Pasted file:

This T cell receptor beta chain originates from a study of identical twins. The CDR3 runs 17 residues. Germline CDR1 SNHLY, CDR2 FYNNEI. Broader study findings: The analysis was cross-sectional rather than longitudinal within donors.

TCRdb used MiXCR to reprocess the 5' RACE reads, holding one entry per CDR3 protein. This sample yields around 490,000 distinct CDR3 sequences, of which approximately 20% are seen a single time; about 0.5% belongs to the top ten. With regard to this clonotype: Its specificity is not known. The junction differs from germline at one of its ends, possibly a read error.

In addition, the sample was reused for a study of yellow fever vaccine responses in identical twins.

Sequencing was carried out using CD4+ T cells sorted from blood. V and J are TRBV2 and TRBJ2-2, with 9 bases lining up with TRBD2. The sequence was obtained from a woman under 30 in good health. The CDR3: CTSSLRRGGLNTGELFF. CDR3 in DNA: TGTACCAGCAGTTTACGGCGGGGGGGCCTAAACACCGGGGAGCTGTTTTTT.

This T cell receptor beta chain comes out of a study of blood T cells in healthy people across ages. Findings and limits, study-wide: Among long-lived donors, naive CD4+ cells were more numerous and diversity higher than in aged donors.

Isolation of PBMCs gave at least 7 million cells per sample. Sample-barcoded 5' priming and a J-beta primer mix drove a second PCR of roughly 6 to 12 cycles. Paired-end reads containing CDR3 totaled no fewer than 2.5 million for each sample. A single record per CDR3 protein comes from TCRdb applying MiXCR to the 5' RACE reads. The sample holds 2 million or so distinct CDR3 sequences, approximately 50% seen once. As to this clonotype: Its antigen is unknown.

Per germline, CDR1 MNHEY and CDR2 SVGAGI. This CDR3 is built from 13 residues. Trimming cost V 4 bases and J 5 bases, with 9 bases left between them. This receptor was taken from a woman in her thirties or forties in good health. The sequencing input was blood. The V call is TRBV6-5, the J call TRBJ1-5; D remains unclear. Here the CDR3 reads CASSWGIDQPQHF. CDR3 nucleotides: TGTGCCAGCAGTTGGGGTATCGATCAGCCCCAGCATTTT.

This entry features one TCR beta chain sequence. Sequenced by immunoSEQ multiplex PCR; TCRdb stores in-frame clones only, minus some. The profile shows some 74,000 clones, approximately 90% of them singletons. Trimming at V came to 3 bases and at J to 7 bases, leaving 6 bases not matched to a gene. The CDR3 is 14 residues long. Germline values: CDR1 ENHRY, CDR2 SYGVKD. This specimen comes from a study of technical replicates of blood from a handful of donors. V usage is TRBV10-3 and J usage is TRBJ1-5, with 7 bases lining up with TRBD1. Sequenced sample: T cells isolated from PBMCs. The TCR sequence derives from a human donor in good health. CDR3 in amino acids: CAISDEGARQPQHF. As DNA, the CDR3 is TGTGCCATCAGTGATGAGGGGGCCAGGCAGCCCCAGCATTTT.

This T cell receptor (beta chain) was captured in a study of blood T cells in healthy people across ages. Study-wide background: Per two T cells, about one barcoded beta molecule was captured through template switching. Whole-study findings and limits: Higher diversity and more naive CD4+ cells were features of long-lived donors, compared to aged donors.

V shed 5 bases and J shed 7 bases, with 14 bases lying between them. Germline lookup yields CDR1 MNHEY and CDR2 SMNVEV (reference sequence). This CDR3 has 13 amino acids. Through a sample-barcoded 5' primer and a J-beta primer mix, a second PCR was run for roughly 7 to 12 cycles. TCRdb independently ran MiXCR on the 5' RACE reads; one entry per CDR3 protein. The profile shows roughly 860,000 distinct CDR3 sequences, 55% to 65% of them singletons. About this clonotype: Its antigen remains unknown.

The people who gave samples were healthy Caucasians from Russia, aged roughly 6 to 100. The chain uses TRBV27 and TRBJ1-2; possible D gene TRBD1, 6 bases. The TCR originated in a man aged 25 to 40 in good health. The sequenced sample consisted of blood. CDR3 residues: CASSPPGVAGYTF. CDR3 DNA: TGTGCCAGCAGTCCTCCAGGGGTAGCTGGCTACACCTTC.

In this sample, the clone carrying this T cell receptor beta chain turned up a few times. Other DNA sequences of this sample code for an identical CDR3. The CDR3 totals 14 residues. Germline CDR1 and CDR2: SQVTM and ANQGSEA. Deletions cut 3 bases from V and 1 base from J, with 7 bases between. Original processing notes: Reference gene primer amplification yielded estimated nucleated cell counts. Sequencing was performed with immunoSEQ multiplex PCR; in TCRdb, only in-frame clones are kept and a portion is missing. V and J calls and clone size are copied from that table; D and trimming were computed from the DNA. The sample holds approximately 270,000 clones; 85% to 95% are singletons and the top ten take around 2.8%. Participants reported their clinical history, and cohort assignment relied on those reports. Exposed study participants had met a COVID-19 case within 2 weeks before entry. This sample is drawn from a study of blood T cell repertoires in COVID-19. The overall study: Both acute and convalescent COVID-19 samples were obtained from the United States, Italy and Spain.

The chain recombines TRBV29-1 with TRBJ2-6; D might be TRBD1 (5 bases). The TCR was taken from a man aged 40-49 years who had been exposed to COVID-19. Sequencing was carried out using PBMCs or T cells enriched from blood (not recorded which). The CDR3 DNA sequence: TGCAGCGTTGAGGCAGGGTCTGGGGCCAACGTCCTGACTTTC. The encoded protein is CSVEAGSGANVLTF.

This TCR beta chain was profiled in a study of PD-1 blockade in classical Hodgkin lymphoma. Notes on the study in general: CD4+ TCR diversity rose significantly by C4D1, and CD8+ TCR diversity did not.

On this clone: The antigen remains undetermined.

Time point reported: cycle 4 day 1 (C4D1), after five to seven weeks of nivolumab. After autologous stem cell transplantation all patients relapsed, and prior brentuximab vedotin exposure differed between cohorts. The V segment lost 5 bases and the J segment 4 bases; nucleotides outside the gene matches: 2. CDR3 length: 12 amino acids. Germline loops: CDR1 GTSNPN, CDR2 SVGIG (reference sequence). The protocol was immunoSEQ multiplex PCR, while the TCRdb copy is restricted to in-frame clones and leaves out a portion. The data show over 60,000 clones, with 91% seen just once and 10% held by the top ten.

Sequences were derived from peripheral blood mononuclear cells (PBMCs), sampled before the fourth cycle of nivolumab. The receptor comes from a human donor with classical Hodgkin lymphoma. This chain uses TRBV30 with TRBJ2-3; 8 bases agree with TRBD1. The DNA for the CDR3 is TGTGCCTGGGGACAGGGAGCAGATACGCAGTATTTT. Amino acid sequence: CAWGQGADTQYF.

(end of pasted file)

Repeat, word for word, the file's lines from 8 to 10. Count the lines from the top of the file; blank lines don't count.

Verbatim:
This entry features one TCR beta chain sequence. Sequenced by immunoSEQ multiplex PCR; TCRdb stores in-frame clones only, minus some. The profile shows some 74,000 clones, approximately 90% of them singletons. Trimming at V came to 3 bases and at J to 7 bases, leaving 6 bases not matched to a gene. The CDR3 is 14 residues long. Germline values: CDR1 ENHRY, CDR2 SYGVKD. This specimen comes from a study of technical replicates of blood from a handful of donors. V usage is TRBV10-3 and J usage is TRBJ1-5, with 7 bases lining up with TRBD1. Sequenced sample: T cells isolated from PBMCs. The TCR sequence derives from a human donor in good health. CDR3 in amino acids: CAISDEGARQPQHF. As DNA, the CDR3 is TGTGCCATCAGTGATGAGGGGGCCAGGCAGCCCCAGCATTTT.

This T cell receptor (beta chain) was captured in a study of blood T cells in healthy people across ages. Study-wide background: Per two T cells, about one barcoded beta molecule was captured through template switching. Whole-study findings and limits: Higher diversity and more naive CD4+ cells were features of long-lived donors, compared to aged donors.

V shed 5 bases and J shed 7 bases, with 14 bases lying between them. Germline lookup yields CDR1 MNHEY and CDR2 SMNVEV (reference sequence). This CDR3 has 13 amino acids. Through a sample-barcoded 5' primer and a J-beta primer mix, a second PCR was run for roughly 7 to 12 cycles. TCRdb independently ran MiXCR on the 5' RACE reads; one entry per CDR3 protein. The profile shows roughly 860,000 distinct CDR3 sequences, 55% to 65% of them singletons. About this clonotype: Its antigen remains unknown.